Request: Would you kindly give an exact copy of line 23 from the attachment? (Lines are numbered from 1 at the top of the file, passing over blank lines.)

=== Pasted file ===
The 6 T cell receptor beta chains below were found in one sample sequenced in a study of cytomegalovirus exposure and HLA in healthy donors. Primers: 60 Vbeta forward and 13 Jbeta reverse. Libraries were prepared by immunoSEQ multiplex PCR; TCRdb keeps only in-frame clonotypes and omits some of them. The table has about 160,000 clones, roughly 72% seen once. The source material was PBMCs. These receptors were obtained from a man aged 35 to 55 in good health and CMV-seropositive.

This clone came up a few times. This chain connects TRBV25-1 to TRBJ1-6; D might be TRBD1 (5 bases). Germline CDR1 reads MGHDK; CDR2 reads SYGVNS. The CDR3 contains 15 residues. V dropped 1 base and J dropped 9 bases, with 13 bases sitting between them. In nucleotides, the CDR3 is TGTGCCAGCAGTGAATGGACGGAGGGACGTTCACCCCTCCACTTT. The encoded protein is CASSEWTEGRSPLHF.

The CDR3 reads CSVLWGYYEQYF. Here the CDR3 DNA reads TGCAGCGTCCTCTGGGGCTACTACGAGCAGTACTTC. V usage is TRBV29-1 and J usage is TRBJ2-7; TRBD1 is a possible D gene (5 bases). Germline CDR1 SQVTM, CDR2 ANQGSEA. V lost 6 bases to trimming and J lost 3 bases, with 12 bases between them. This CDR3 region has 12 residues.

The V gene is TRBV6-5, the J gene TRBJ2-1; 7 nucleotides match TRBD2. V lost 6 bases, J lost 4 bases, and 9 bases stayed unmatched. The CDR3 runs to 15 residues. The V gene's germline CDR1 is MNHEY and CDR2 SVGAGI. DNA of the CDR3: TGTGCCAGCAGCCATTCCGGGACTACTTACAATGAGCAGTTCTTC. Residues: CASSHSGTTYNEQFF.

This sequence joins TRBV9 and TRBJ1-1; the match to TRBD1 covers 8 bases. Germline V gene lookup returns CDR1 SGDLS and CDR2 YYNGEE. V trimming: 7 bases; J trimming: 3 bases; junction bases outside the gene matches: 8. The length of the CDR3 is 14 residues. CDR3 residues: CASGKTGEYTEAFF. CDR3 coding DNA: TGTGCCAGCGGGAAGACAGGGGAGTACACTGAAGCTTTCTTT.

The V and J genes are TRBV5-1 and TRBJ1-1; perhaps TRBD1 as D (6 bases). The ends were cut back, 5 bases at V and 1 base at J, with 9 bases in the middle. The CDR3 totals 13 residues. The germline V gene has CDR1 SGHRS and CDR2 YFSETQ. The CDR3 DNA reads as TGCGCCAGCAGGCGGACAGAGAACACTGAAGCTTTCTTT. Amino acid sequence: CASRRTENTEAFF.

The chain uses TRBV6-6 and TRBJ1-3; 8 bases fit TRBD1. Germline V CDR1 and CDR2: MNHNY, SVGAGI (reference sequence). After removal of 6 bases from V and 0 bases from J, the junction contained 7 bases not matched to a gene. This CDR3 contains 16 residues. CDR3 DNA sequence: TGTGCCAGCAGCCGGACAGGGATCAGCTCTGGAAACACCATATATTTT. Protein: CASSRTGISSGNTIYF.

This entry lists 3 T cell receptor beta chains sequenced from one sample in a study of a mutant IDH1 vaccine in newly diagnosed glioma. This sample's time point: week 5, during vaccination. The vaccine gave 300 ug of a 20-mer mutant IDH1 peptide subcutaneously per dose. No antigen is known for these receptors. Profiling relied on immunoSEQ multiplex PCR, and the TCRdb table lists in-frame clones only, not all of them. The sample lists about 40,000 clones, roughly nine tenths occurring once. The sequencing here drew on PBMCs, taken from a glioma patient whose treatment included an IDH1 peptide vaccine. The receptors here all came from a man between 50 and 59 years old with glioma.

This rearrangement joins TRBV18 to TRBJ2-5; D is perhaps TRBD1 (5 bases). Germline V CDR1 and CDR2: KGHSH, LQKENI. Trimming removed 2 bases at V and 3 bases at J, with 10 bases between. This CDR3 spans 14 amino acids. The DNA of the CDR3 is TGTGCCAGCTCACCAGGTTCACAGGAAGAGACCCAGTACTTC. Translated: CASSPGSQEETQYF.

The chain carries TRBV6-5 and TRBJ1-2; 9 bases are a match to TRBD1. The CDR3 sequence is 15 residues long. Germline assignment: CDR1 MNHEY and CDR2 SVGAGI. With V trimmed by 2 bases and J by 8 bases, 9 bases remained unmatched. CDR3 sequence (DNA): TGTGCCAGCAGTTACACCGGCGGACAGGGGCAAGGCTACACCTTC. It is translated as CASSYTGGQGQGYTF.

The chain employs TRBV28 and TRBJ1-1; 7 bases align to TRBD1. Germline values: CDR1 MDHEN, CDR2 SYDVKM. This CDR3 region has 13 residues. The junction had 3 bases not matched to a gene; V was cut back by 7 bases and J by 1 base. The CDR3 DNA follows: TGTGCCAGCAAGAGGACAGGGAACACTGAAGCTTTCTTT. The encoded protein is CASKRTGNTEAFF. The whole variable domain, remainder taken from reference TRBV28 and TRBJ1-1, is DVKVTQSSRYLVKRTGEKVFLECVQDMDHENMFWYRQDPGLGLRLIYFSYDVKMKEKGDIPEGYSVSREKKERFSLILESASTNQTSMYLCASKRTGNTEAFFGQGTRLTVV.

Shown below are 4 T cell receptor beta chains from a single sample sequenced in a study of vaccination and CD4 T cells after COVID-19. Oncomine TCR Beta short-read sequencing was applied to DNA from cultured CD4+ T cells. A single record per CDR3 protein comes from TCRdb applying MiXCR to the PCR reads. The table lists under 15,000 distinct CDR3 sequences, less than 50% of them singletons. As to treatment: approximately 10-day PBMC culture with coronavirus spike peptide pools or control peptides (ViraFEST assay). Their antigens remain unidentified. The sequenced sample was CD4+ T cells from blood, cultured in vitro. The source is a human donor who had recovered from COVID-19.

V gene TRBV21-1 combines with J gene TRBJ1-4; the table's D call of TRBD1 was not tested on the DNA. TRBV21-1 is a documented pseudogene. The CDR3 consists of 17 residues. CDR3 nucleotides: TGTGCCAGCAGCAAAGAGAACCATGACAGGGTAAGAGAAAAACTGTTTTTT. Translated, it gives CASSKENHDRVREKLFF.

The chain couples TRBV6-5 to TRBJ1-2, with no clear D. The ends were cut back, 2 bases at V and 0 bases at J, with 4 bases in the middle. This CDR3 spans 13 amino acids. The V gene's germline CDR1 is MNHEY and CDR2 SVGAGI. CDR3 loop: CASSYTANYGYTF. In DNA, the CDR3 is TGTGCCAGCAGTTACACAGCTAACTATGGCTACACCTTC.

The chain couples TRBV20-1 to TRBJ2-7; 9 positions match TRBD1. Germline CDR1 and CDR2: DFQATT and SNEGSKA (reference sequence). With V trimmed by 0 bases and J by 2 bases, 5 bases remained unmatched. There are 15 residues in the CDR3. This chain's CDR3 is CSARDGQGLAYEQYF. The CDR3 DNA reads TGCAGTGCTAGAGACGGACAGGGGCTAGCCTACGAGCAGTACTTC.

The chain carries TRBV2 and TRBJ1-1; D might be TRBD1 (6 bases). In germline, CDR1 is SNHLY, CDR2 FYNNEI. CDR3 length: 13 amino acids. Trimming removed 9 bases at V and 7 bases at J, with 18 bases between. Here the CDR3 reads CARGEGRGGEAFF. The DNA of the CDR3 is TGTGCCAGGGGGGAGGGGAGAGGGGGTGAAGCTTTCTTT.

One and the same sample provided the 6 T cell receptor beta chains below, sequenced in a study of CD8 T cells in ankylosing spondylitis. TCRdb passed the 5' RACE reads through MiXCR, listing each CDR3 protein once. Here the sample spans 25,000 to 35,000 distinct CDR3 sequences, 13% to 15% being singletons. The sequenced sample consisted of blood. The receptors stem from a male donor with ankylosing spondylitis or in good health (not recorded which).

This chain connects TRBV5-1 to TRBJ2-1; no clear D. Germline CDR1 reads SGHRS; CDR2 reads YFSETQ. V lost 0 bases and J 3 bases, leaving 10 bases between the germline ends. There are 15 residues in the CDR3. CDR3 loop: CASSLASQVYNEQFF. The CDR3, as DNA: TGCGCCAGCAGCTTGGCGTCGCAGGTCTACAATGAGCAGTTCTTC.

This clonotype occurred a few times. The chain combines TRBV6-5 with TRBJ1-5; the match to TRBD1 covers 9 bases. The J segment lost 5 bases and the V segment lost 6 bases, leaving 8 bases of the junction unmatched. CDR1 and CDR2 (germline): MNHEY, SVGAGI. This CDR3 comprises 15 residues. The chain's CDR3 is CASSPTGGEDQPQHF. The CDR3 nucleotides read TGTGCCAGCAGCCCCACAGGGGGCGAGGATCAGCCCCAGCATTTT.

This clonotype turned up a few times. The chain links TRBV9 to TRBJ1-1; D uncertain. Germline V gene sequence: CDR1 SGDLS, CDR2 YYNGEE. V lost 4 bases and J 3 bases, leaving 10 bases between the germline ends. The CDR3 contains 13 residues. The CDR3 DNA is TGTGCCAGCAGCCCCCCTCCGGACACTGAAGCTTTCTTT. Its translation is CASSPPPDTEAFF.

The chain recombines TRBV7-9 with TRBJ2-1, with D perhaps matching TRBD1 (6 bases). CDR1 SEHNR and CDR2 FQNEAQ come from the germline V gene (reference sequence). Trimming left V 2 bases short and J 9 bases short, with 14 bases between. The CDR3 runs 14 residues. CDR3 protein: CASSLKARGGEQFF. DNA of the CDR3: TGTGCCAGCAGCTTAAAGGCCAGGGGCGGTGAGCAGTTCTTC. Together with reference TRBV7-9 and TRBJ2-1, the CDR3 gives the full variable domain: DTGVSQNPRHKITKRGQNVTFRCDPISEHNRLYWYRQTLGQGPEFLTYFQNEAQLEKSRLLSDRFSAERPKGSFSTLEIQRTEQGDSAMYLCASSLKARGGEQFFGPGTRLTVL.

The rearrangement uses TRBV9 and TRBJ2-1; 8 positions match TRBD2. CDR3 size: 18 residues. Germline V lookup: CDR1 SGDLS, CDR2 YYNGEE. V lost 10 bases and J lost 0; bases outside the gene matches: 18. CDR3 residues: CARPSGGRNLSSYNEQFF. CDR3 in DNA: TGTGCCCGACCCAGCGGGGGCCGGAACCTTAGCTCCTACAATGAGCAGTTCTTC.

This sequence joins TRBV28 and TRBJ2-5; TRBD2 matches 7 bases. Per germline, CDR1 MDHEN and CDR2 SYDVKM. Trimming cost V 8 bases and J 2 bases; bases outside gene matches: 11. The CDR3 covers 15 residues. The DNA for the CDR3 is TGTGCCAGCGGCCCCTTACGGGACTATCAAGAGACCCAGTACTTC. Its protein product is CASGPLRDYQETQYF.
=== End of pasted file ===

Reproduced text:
This sequence joins TRBV28 and TRBJ2-5; TRBD2 matches 7 bases. Per germline, CDR1 MDHEN and CDR2 SYDVKM. Trimming cost V 8 bases and J 2 bases; bases outside gene matches: 11. The CDR3 covers 15 residues. The DNA for the CDR3 is TGTGCCAGCGGCCCCTTACGGGACTATCAAGAGACCCAGTACTTC. Its protein product is CASGPLRDYQETQYF.